Monday, September 27, 2010

~In Memory of Gloria Stuart~

It was with great regret to learn that the glorious Miss Stuart took leave of our company, on the evening of Sunday, September 26, 2010. She was a delightful soul, intelligent, talented, artistic, chronically beautiful. Her career was varied and interesting, co starring in such 1930s classics as The Invisible Man, The Old Dark House, Secret of the Blue Room, Roman Scandals, Here Comes the Navy, Gold Diggers of 1935 and Poor Little Rich Girl. In 1982, she provided a lovely guest appearance in My Favorite Year when waltzing with Peter O'Toole. And needless to enumerate, lots and LOTS of television and documentaries starting in 1975 up until 2009.

And then *of course* there is Titanic. No doubt it will be her Academy Award nominated performance as the elder Rose for which she will be best remembered. By everyone except me.

I was delighted when first learning she would be co starring in a major motion picture, appearing in a film which looked to be a success. "Success" doesn't even begin to describe the ensuing results of Titanic. When the Motion Picture Academy nominated her for Best Supporting Actress, I damn near did a happy dance on my roof. I watched every award show and guest appearance possible and stared in awe when seeing her arrive at the Academy Awards. I so wanted her to win. I was so disappointed when she didn't. But---please forgive this smitten bloggeress---what I would not forget, what I could not get past, was here was one of the last people on Earth who actually knew Ross, acted with him, touched him, kissed him, shared their day with him.

They made one film together in 1935. An engaging little movie titled, Maybe It's Love. They were adorable together and it's a pity Warners did not team them up again. Based on the play, Saturday's Children, by Maxwell Anderson, this second of three efforts veered more towards comedy than the final version starring John Garfield. Maybe It's Love had a sprightly cast, whose forte tended to be comedic and included Frank McHugh, Ruth Donnelly, Helen Lowell, Henry Travers, Joseph Cawthorn, Phil Reed, Dorothy Dare, J. Farrell MacDonald, Maude Eburne, Mary Treen, and Edward Chandler. It spiffs along at a speedy pace and as it tells the story of a full length play in 63 minutes, you may be certain that the original play's plot points and characters were dropped faster than an uncooperative starlet's contract.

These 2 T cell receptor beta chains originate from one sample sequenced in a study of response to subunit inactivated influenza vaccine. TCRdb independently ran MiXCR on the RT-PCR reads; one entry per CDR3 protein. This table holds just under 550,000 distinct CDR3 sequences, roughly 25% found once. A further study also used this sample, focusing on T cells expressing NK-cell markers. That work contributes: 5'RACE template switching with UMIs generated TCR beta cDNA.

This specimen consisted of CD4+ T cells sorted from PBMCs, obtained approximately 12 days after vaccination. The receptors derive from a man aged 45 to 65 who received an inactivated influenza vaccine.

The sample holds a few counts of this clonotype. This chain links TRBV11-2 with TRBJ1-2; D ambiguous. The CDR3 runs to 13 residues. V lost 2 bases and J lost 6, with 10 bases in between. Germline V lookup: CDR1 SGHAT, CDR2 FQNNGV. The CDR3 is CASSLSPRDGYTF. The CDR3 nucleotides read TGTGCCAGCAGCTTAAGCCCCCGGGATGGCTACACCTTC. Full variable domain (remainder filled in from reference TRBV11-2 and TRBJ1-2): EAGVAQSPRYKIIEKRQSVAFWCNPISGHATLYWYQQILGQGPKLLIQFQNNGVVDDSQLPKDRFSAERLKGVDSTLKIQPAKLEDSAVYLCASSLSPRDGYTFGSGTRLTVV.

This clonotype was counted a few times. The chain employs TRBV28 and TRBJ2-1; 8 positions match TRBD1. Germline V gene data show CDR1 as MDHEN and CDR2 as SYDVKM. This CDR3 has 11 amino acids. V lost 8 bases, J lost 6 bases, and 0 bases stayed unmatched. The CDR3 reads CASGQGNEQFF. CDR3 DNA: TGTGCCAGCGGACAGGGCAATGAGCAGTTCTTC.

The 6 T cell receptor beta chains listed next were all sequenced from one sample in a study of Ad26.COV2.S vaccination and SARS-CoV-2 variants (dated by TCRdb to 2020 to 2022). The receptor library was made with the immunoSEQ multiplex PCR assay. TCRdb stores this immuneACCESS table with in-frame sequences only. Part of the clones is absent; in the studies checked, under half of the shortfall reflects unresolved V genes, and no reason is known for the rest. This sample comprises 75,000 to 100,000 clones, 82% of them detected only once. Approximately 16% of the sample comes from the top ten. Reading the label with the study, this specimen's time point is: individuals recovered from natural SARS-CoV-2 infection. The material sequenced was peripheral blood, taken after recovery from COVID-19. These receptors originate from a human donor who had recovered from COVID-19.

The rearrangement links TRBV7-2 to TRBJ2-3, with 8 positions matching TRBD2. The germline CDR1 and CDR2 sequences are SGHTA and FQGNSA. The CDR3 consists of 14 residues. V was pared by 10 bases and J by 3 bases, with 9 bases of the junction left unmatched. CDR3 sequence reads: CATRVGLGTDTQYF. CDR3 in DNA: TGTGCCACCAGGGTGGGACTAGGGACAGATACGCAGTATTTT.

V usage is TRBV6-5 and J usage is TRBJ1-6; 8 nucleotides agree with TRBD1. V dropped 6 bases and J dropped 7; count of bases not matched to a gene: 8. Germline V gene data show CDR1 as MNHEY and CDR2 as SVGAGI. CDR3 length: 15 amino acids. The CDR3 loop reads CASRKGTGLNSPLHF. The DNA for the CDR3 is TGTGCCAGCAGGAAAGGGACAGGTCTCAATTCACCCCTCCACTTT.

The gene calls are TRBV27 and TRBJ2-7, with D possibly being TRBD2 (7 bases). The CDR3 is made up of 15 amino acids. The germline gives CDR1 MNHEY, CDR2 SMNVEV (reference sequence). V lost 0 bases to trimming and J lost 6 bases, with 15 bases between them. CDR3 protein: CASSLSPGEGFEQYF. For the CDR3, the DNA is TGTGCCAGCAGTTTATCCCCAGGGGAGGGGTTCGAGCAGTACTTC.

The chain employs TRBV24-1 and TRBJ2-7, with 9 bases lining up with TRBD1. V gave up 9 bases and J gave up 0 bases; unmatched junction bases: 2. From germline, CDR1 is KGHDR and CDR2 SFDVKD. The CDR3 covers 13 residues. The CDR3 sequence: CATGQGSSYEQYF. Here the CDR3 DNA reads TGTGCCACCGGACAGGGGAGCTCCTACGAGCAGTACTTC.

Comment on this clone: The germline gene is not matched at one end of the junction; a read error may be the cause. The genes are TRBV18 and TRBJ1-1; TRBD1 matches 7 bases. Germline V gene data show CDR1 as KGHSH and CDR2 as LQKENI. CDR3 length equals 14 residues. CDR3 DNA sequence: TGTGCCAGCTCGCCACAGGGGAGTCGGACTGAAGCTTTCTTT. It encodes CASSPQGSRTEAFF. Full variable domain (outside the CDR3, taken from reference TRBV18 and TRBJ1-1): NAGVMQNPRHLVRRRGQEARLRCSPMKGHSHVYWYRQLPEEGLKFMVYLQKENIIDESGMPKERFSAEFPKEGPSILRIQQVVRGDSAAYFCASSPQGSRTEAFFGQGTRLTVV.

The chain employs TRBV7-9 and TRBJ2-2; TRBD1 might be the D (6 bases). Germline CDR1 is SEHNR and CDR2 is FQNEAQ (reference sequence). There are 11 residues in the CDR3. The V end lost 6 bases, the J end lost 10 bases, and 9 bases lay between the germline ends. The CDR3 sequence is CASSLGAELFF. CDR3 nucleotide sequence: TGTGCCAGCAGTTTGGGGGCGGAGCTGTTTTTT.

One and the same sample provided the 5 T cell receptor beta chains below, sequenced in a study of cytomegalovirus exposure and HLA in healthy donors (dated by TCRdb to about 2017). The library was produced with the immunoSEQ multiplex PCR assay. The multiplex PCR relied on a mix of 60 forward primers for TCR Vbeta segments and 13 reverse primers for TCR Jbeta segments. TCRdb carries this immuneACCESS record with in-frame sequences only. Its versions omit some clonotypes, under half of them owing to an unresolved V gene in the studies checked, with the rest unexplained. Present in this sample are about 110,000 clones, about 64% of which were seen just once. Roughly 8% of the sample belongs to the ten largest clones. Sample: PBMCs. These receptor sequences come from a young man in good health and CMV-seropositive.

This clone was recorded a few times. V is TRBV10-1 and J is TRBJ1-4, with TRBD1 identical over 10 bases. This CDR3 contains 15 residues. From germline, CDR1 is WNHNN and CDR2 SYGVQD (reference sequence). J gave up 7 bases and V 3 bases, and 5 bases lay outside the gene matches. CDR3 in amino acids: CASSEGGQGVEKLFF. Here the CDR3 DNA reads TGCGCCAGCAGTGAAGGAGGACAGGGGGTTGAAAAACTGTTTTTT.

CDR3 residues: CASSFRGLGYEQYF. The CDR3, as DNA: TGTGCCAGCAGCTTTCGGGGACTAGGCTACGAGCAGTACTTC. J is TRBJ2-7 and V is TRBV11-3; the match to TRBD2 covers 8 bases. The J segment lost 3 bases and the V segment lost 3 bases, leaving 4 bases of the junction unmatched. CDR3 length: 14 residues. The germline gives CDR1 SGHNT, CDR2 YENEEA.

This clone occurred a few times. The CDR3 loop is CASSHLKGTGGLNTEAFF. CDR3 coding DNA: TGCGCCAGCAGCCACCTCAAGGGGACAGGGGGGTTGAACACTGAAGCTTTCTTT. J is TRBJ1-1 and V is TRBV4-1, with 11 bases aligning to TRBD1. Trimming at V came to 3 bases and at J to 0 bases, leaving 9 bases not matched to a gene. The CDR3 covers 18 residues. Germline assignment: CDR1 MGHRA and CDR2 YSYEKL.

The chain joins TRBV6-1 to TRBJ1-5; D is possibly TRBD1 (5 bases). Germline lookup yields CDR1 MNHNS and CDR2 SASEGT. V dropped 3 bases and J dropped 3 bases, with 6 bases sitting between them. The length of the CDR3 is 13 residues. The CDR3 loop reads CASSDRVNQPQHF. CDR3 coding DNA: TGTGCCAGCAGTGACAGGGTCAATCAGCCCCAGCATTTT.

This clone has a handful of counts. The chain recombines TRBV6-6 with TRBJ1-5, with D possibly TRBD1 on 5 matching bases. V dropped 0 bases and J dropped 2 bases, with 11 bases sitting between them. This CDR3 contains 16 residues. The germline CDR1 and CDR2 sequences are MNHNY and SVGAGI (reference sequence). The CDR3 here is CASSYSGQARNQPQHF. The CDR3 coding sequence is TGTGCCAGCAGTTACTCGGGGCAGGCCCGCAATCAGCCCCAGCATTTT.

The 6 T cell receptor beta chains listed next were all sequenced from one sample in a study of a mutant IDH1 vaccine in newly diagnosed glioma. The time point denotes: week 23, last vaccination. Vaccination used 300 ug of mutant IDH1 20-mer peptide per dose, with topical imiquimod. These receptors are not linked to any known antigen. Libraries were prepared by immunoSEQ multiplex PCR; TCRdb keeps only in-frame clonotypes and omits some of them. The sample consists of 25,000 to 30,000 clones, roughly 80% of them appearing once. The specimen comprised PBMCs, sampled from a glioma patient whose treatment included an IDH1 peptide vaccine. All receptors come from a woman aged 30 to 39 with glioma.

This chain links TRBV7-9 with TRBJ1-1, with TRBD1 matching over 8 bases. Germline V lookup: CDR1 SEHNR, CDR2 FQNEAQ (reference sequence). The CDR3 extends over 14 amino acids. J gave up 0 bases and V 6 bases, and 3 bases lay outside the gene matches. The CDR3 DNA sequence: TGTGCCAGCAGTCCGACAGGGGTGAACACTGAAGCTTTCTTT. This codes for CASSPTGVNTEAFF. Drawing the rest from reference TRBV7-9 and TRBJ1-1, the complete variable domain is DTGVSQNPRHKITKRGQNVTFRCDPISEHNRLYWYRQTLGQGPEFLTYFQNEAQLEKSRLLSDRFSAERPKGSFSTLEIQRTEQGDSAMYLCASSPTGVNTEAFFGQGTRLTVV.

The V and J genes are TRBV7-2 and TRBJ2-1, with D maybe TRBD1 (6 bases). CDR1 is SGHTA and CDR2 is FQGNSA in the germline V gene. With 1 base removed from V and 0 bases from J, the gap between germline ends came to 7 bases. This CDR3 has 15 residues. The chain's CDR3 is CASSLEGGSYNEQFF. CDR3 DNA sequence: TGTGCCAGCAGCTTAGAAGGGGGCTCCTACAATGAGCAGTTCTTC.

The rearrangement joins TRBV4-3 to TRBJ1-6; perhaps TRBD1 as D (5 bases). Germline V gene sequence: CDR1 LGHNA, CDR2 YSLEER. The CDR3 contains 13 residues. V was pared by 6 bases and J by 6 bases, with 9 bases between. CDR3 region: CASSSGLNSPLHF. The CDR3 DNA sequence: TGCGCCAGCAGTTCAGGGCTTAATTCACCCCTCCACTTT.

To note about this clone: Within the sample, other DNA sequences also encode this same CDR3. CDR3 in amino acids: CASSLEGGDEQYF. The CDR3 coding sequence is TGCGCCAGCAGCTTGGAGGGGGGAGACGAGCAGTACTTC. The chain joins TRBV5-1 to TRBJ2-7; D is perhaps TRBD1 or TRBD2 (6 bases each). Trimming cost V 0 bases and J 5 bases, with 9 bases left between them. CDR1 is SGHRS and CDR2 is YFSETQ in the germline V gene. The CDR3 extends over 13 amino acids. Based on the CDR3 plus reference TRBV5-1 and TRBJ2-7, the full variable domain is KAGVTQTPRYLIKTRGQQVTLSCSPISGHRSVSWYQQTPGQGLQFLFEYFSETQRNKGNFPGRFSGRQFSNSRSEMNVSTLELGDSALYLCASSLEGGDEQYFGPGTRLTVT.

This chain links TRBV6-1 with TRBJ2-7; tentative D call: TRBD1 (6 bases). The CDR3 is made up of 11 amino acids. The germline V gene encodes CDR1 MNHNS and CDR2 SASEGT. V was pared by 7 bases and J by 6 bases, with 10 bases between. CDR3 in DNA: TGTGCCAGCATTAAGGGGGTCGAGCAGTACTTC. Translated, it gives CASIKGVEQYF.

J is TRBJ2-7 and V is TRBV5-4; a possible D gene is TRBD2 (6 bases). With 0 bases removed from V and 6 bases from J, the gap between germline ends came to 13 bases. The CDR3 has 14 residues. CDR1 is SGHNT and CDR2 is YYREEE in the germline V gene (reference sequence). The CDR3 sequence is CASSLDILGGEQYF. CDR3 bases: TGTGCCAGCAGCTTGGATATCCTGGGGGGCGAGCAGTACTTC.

Over a decade ago I wrote Miss Stuart, asking if she could share any remembrances of Ross. She didn't recall the film very well, but she certainly remembered him. "Funny," she wrote, "the man was just plain funny. And patient. It seemed like we were always waiting and when we were, he never complained. I would get frustrated and he'd jolly me out of it. I remember his friendliness and how he'd chat with the crew, making jokes. He was very kind and his death was a shock. He changed after his wife died. I wasn't at Warners anymore but did see him from time to time. He was still friendly, but withdrawn. I certainly liked him a great deal."

Tonight I'm going to watch their little film and as I do, remember this lovely woman and her amazing 100 years of life. And the young man who 60+ years later, was still lovingly recalled by someone who obviously cared.